Renminbi second only to dollar in trade finance

By:
Peter Garnham
Published on:

The renminbi has overtaken the euro to become the second most-used currency in trade finance, according to Swift, the financial messaging service.

The latest data from Swift show renminbi usage in traditional trade finance letters of credit and collections – surged from a global share of 1.89% in January 2012 to 8.66% in October 2013.

That saw the renminbi overtake the euro, which saw its share drop from 7.87% to 6.64%, and the yen, which saw its share drop from 1.94% to 1.36%. The renminbi now only ranks behind the dollar, which maintained its pre-eminent position with a share of 81.08% in October 2013. 

According to Swift, the top-five countries using renminbi for trade finance in October 2013 were China, Hong Kong, Singapore, Germany and Australia.

“The renminbi is clearly a top currency for trade finance globally and even more so in Asia,” says Franck de Praetere, head of payments and trade markets, Asia Pacific, at Swift.

 Renminbi as world trade finance currency in value
 



Overall, the renminbi remained stable as the world’s 12th most-used global payments currency in October, with its share dipping to 0.84% compared with 0.86% in September.  

 Renminbi as world payments currency in value
 

However, the renminbi’s overall share in payments could rise to match its importance in trade finance, as reforms take hold in China.

Indeed, the news of the renminbi’s increasing importance in trade finance comes as China continues with its efforts to internationalize the renminbi and reduce its reliance on the dollar.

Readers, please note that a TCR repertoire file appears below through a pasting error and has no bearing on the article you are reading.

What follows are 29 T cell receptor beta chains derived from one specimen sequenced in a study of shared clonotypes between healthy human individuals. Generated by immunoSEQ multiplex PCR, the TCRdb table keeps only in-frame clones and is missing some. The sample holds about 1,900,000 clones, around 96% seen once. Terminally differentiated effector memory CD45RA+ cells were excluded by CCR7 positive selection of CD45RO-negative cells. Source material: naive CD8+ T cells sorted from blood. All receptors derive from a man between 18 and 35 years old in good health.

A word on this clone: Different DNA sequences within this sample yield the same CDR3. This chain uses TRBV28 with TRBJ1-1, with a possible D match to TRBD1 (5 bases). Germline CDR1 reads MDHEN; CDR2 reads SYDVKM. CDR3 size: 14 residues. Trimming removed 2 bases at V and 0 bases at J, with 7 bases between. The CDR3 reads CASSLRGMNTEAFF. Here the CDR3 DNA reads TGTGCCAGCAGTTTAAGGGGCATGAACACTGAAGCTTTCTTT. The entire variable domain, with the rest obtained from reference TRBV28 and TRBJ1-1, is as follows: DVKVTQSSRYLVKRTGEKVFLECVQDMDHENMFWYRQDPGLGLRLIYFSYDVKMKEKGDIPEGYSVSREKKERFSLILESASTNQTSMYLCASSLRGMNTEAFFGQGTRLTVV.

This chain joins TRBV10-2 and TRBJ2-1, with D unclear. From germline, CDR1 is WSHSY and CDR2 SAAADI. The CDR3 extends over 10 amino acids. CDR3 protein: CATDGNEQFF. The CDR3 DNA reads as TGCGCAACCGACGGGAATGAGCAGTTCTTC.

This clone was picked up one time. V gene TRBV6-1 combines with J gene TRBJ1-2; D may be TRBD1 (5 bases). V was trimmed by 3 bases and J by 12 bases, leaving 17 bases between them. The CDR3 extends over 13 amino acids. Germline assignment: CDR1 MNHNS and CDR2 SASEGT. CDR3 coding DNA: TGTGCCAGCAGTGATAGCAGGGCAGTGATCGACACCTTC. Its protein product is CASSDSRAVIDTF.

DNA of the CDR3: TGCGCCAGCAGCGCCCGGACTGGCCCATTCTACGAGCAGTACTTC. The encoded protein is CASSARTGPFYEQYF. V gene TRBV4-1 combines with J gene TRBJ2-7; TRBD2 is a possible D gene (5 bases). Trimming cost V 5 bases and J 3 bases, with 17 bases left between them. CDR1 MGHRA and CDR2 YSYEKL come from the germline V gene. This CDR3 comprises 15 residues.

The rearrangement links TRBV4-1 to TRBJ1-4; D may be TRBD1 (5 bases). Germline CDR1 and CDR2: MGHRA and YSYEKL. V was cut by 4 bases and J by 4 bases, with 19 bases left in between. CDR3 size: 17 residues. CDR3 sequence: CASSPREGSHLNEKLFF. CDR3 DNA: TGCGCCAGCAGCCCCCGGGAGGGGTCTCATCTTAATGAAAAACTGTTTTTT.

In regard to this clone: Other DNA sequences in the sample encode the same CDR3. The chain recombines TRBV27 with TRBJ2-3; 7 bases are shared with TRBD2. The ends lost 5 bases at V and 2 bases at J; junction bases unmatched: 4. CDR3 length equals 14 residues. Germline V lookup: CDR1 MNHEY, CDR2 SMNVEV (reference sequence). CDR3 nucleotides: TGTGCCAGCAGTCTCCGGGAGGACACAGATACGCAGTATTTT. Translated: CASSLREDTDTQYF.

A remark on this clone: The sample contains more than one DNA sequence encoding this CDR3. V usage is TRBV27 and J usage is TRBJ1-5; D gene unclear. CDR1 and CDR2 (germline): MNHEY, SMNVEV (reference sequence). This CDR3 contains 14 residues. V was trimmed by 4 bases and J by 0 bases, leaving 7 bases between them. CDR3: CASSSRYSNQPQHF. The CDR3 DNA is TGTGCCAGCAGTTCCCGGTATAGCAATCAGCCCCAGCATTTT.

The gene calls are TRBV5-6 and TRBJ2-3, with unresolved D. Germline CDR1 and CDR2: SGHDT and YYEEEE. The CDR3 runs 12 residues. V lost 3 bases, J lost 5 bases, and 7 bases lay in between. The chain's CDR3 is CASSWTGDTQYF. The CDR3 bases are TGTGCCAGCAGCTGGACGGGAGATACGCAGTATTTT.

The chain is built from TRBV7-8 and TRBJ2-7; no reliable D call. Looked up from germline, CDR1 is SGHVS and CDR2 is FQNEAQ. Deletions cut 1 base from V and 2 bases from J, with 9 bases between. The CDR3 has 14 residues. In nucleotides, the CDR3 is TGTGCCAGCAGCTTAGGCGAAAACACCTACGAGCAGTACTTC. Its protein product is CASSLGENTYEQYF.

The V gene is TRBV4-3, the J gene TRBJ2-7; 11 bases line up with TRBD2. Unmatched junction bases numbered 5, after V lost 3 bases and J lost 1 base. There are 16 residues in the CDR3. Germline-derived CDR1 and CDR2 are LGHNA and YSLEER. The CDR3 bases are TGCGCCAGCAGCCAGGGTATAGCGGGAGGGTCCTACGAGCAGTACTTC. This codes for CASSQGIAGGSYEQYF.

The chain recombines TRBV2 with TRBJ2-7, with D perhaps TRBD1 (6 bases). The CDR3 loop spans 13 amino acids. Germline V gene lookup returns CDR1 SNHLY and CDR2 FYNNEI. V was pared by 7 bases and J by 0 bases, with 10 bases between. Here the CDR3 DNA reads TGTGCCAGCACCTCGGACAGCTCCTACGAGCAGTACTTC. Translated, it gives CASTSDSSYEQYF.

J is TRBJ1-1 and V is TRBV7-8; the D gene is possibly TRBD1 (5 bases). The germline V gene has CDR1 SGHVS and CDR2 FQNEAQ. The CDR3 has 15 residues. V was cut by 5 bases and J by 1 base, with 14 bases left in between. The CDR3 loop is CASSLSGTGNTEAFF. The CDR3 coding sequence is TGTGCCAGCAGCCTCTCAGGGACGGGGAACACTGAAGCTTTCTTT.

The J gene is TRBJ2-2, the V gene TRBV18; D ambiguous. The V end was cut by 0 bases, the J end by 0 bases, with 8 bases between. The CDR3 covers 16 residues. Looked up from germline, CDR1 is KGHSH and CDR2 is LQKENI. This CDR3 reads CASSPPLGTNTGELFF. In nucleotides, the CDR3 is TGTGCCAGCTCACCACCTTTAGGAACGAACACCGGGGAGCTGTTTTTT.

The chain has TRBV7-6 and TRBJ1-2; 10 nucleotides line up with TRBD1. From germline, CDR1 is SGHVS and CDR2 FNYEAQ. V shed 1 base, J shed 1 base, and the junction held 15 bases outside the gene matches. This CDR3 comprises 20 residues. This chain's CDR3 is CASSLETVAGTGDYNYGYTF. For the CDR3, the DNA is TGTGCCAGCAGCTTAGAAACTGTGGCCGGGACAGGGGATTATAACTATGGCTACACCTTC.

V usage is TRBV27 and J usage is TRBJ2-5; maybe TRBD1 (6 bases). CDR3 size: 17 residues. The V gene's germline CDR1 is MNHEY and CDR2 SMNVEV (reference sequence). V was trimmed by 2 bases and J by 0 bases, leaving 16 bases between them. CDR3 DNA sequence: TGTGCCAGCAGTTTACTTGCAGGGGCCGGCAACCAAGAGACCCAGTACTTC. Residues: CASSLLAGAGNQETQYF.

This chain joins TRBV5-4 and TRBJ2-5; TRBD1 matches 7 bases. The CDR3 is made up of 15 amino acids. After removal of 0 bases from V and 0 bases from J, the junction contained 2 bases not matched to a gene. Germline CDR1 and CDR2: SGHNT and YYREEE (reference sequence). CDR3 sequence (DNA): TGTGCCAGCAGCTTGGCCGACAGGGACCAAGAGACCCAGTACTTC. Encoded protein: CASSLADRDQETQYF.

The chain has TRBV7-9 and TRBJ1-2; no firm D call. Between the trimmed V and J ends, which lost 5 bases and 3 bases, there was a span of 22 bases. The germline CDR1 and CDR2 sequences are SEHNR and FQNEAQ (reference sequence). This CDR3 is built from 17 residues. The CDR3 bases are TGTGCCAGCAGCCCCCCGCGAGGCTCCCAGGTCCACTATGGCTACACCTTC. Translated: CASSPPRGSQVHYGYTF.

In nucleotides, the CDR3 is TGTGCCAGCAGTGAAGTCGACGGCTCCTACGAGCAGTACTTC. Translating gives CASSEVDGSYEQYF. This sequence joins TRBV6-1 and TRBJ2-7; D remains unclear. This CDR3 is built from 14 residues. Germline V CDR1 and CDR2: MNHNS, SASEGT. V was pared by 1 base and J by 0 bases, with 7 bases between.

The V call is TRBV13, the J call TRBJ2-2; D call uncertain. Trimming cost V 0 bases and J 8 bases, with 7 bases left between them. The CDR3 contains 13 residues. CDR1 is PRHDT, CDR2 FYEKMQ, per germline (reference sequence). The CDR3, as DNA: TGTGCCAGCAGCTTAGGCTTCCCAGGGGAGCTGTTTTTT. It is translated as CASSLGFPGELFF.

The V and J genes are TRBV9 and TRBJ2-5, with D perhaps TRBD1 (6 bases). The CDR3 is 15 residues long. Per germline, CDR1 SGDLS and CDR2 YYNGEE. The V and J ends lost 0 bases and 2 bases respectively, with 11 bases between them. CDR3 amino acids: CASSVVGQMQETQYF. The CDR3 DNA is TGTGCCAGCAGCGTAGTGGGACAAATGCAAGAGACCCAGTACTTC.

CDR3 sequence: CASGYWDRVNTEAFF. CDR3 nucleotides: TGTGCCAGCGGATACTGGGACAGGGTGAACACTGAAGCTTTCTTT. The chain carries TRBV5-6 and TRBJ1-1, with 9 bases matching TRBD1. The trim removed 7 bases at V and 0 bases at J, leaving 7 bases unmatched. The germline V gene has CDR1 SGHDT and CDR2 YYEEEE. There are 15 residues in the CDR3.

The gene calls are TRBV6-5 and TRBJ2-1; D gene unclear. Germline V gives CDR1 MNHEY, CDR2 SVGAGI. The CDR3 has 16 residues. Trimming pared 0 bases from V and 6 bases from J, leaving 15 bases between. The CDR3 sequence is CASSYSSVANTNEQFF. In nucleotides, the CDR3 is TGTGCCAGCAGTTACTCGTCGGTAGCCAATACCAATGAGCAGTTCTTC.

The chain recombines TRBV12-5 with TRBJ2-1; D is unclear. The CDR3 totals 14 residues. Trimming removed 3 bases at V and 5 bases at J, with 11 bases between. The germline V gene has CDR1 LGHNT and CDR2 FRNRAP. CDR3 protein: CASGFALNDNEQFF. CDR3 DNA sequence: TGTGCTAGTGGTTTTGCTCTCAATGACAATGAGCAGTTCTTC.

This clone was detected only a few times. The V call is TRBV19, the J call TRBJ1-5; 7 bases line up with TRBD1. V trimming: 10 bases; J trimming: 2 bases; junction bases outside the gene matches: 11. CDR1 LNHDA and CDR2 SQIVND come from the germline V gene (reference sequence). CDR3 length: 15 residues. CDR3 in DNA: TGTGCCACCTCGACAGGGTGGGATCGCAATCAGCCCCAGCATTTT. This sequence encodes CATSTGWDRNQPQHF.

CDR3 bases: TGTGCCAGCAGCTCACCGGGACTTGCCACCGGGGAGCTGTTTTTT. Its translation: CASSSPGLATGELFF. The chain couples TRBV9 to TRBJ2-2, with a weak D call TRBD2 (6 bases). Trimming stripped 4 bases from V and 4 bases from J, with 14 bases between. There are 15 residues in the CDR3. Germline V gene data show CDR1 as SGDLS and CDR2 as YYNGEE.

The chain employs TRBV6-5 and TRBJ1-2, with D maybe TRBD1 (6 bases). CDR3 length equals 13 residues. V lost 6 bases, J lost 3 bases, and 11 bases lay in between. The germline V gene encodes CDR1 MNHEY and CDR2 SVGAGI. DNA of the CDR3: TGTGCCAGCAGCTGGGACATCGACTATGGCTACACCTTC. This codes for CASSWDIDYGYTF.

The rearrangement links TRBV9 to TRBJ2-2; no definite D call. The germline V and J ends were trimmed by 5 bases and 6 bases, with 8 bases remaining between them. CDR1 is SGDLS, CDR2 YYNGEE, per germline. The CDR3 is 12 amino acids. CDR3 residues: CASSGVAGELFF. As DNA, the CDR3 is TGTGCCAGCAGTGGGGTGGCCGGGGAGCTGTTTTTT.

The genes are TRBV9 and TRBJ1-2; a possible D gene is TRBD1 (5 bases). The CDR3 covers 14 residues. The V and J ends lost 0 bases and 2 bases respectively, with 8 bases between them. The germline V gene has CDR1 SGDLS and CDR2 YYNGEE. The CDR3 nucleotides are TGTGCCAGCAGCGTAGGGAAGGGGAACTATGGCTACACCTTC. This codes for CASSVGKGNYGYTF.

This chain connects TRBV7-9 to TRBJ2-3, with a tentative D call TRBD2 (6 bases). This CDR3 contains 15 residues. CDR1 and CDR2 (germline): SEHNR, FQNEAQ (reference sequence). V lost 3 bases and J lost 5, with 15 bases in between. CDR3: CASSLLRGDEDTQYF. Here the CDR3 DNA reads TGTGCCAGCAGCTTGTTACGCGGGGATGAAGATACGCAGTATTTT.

It also comes after Beijing set out plans for financial deregulation and reform at its third plenary session last month, which have the potential to increase the use of the renminbi in non-trade related financial transactions.

Although the timetable for those plans is unclear, it appears China is eager to open the current account and allow the renminbi to be more influenced by market forces.

Indeed, Chinese officials have openly questioned the rationale behind the policy by which it controls the value of the renminbi, which has seen it accumulate a record $3.6 trillion in FX reserves.

“It is no longer in China’s favour to accumulate foreign-exchange reserves,” said Yi Gang, deputy governor of the People’s Bank of China (PBoC) and head of China’s State Administration of Foreign Exchange, late last month.

“The marginal cost of accumulating foreign-exchange reserves has exceeded the marginal gains.”

Qu Hongbin, chief economist for Greater China at HSBC, says the reform blueprint issued after the conclusion of the third plenum is a bold move that pushes forward liberalization in cross-border investments and trade while deepening financial reforms in China.

He says the blueprint addressed all of the key reforms that the market had long been expecting: accelerating interest-rate liberalization; reforming the renminbi exchange-rate regime; speeding up renminbi capital-account convertibility by promoting the two-way opening up of capital markets; and the easing of restrictions on cross-border capital and financial transactions.

“That progress on the renminbi capital-account convertibility will be faster than many expect,” says Qu. “The next step will be expanding portfolio flows.”

He notes comments from Zhou Xiaochuan, PBoC governor, who recently said China’s QDII and QFII quota and qualification schemes will be “eliminated at an appropriate time” to allow all legal organizations to invest in China.

“It’s now official,” says Qu. “Get ready for a series of concrete actions to be carried out over the coming quarters.”

The opening up of China’s capital markets should see the renminbi surging up Swift’s overall league table of payments.